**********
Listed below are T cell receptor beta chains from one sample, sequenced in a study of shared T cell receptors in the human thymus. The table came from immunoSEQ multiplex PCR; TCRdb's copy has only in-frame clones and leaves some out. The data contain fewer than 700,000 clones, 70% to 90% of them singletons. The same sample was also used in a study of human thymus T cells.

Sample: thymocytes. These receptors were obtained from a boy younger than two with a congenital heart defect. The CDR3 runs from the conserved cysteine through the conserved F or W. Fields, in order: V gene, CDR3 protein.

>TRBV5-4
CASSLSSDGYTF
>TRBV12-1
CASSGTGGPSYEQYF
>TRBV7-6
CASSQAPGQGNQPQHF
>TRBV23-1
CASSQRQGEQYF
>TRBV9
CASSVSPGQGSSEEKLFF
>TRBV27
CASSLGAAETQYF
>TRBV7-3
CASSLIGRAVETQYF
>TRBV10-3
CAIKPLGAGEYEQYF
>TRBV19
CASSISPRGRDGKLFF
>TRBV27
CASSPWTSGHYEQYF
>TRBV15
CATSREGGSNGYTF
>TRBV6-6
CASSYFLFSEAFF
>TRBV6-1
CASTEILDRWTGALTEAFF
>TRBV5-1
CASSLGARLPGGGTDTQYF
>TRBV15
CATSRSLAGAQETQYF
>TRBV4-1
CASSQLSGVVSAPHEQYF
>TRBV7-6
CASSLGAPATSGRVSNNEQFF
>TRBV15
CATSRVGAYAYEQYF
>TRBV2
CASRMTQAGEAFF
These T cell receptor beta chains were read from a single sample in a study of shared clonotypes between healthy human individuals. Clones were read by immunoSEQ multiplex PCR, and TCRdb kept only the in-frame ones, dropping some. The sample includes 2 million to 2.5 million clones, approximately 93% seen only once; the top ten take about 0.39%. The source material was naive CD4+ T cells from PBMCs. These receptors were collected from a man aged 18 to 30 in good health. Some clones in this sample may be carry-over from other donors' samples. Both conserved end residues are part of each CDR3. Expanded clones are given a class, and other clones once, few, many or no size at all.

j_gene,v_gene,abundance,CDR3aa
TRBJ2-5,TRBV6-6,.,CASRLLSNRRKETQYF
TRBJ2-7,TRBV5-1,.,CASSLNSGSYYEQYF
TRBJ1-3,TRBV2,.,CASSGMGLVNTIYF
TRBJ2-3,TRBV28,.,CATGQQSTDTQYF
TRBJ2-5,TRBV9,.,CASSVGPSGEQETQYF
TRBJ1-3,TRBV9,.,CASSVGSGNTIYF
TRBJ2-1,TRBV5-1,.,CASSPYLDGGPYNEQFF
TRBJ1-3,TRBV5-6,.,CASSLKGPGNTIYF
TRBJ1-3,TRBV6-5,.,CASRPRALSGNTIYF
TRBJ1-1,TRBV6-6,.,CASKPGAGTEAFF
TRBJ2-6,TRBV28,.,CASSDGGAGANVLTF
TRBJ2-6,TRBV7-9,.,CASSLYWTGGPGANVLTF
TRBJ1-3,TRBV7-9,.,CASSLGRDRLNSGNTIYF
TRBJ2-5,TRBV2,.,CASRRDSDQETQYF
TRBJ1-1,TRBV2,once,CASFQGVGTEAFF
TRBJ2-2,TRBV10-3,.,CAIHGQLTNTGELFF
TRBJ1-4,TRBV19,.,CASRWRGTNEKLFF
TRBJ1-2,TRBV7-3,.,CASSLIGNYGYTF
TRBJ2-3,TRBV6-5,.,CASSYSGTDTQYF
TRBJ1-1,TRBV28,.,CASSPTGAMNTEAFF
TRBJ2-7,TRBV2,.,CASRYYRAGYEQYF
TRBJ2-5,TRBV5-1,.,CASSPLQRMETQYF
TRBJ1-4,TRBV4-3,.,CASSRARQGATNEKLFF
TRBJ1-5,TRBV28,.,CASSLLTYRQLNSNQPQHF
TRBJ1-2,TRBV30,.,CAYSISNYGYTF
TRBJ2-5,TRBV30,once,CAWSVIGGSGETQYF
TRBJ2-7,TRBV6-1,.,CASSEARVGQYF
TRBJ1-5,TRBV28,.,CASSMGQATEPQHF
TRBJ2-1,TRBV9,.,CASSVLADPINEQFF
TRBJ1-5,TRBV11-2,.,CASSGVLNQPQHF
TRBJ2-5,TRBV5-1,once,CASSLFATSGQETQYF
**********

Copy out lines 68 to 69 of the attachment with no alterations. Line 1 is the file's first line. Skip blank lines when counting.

TRBJ2-5,TRBV30,once,CAWSVIGGSGETQYF
TRBJ2-7,TRBV6-1,.,CASSEARVGQYF